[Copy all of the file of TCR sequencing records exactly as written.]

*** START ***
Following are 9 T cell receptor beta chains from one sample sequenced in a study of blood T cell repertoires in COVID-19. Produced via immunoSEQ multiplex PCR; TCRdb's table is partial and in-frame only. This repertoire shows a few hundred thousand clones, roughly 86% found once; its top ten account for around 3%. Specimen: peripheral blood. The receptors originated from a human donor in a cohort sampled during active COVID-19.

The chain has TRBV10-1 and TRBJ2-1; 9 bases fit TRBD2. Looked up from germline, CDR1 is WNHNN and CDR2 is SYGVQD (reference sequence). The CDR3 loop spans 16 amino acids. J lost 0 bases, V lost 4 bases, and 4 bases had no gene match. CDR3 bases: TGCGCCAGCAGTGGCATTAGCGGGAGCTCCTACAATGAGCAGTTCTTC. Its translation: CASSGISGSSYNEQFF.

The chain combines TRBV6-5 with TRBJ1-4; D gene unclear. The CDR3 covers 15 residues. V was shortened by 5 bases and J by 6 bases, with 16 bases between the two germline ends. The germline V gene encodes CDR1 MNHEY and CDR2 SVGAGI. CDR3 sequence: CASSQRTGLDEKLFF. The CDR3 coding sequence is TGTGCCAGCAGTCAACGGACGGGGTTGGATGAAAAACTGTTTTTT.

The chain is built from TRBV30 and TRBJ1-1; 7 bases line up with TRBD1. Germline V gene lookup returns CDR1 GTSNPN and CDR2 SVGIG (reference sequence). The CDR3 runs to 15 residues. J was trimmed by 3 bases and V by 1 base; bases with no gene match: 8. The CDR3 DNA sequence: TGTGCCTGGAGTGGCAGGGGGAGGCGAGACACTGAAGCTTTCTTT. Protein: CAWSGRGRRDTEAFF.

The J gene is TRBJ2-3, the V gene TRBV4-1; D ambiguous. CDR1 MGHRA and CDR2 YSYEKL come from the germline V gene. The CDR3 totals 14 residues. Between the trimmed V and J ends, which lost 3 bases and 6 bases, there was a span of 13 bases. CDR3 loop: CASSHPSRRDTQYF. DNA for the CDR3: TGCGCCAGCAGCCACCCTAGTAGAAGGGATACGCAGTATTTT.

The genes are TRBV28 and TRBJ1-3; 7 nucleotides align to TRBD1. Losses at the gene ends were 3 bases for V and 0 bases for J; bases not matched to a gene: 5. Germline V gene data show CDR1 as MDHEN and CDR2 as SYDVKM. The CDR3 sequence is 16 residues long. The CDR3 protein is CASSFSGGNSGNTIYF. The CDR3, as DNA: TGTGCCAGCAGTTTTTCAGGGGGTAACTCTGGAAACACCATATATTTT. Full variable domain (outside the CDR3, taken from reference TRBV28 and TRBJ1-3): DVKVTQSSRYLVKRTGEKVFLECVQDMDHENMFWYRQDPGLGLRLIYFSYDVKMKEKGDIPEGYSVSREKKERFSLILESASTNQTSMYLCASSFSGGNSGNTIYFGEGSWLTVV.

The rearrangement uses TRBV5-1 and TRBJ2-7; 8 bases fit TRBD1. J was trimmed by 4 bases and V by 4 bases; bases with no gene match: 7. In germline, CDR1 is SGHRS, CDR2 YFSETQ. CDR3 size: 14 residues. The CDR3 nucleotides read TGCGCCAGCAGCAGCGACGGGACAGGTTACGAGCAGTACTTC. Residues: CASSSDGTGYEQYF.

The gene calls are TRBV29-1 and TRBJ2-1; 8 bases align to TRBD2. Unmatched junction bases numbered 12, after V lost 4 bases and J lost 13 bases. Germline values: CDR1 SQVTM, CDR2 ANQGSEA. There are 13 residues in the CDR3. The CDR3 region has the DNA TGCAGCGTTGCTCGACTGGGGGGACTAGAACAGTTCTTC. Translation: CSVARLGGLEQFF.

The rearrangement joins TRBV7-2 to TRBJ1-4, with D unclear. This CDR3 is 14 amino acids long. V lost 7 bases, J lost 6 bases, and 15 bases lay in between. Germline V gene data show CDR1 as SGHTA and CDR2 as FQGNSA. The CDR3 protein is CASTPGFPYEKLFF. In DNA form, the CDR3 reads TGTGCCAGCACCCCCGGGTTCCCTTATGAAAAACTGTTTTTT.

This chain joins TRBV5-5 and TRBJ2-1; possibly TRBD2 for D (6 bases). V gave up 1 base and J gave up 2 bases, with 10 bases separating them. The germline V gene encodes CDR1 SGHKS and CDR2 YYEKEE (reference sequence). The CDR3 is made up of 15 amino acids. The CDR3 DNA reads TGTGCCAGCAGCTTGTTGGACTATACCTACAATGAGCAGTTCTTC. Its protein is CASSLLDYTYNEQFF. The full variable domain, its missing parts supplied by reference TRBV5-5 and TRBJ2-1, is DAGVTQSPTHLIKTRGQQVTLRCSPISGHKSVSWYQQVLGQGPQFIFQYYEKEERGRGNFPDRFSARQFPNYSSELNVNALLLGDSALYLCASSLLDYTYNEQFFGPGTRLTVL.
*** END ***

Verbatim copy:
Following are 9 T cell receptor beta chains from one sample sequenced in a study of blood T cell repertoires in COVID-19. Produced via immunoSEQ multiplex PCR; TCRdb's table is partial and in-frame only. This repertoire shows a few hundred thousand clones, roughly 86% found once; its top ten account for around 3%. Specimen: peripheral blood. The receptors originated from a human donor in a cohort sampled during active COVID-19.

The chain has TRBV10-1 and TRBJ2-1; 9 bases fit TRBD2. Looked up from germline, CDR1 is WNHNN and CDR2 is SYGVQD (reference sequence). The CDR3 loop spans 16 amino acids. J lost 0 bases, V lost 4 bases, and 4 bases had no gene match. CDR3 bases: TGCGCCAGCAGTGGCATTAGCGGGAGCTCCTACAATGAGCAGTTCTTC. Its translation: CASSGISGSSYNEQFF.

The chain combines TRBV6-5 with TRBJ1-4; D gene unclear. The CDR3 covers 15 residues. V was shortened by 5 bases and J by 6 bases, with 16 bases between the two germline ends. The germline V gene encodes CDR1 MNHEY and CDR2 SVGAGI. CDR3 sequence: CASSQRTGLDEKLFF. The CDR3 coding sequence is TGTGCCAGCAGTCAACGGACGGGGTTGGATGAAAAACTGTTTTTT.

The chain is built from TRBV30 and TRBJ1-1; 7 bases line up with TRBD1. Germline V gene lookup returns CDR1 GTSNPN and CDR2 SVGIG (reference sequence). The CDR3 runs to 15 residues. J was trimmed by 3 bases and V by 1 base; bases with no gene match: 8. The CDR3 DNA sequence: TGTGCCTGGAGTGGCAGGGGGAGGCGAGACACTGAAGCTTTCTTT. Protein: CAWSGRGRRDTEAFF.

The J gene is TRBJ2-3, the V gene TRBV4-1; D ambiguous. CDR1 MGHRA and CDR2 YSYEKL come from the germline V gene. The CDR3 totals 14 residues. Between the trimmed V and J ends, which lost 3 bases and 6 bases, there was a span of 13 bases. CDR3 loop: CASSHPSRRDTQYF. DNA for the CDR3: TGCGCCAGCAGCCACCCTAGTAGAAGGGATACGCAGTATTTT.

The genes are TRBV28 and TRBJ1-3; 7 nucleotides align to TRBD1. Losses at the gene ends were 3 bases for V and 0 bases for J; bases not matched to a gene: 5. Germline V gene data show CDR1 as MDHEN and CDR2 as SYDVKM. The CDR3 sequence is 16 residues long. The CDR3 protein is CASSFSGGNSGNTIYF. The CDR3, as DNA: TGTGCCAGCAGTTTTTCAGGGGGTAACTCTGGAAACACCATATATTTT. Full variable domain (outside the CDR3, taken from reference TRBV28 and TRBJ1-3): DVKVTQSSRYLVKRTGEKVFLECVQDMDHENMFWYRQDPGLGLRLIYFSYDVKMKEKGDIPEGYSVSREKKERFSLILESASTNQTSMYLCASSFSGGNSGNTIYFGEGSWLTVV.

The rearrangement uses TRBV5-1 and TRBJ2-7; 8 bases fit TRBD1. J was trimmed by 4 bases and V by 4 bases; bases with no gene match: 7. In germline, CDR1 is SGHRS, CDR2 YFSETQ. CDR3 size: 14 residues. The CDR3 nucleotides read TGCGCCAGCAGCAGCGACGGGACAGGTTACGAGCAGTACTTC. Residues: CASSSDGTGYEQYF.

The gene calls are TRBV29-1 and TRBJ2-1; 8 bases align to TRBD2. Unmatched junction bases numbered 12, after V lost 4 bases and J lost 13 bases. Germline values: CDR1 SQVTM, CDR2 ANQGSEA. There are 13 residues in the CDR3. The CDR3 region has the DNA TGCAGCGTTGCTCGACTGGGGGGACTAGAACAGTTCTTC. Translation: CSVARLGGLEQFF.

The rearrangement joins TRBV7-2 to TRBJ1-4, with D unclear. This CDR3 is 14 amino acids long. V lost 7 bases, J lost 6 bases, and 15 bases lay in between. Germline V gene data show CDR1 as SGHTA and CDR2 as FQGNSA. The CDR3 protein is CASTPGFPYEKLFF. In DNA form, the CDR3 reads TGTGCCAGCACCCCCGGGTTCCCTTATGAAAAACTGTTTTTT.

This chain joins TRBV5-5 and TRBJ2-1; possibly TRBD2 for D (6 bases). V gave up 1 base and J gave up 2 bases, with 10 bases separating them. The germline V gene encodes CDR1 SGHKS and CDR2 YYEKEE (reference sequence). The CDR3 is made up of 15 amino acids. The CDR3 DNA reads TGTGCCAGCAGCTTGTTGGACTATACCTACAATGAGCAGTTCTTC. Its protein is CASSLLDYTYNEQFF. The full variable domain, its missing parts supplied by reference TRBV5-5 and TRBJ2-1, is DAGVTQSPTHLIKTRGQQVTLRCSPISGHKSVSWYQQVLGQGPQFIFQYYEKEERGRGNFPDRFSARQFPNYSSELNVNALLLGDSALYLCASSLLDYTYNEQFFGPGTRLTVL.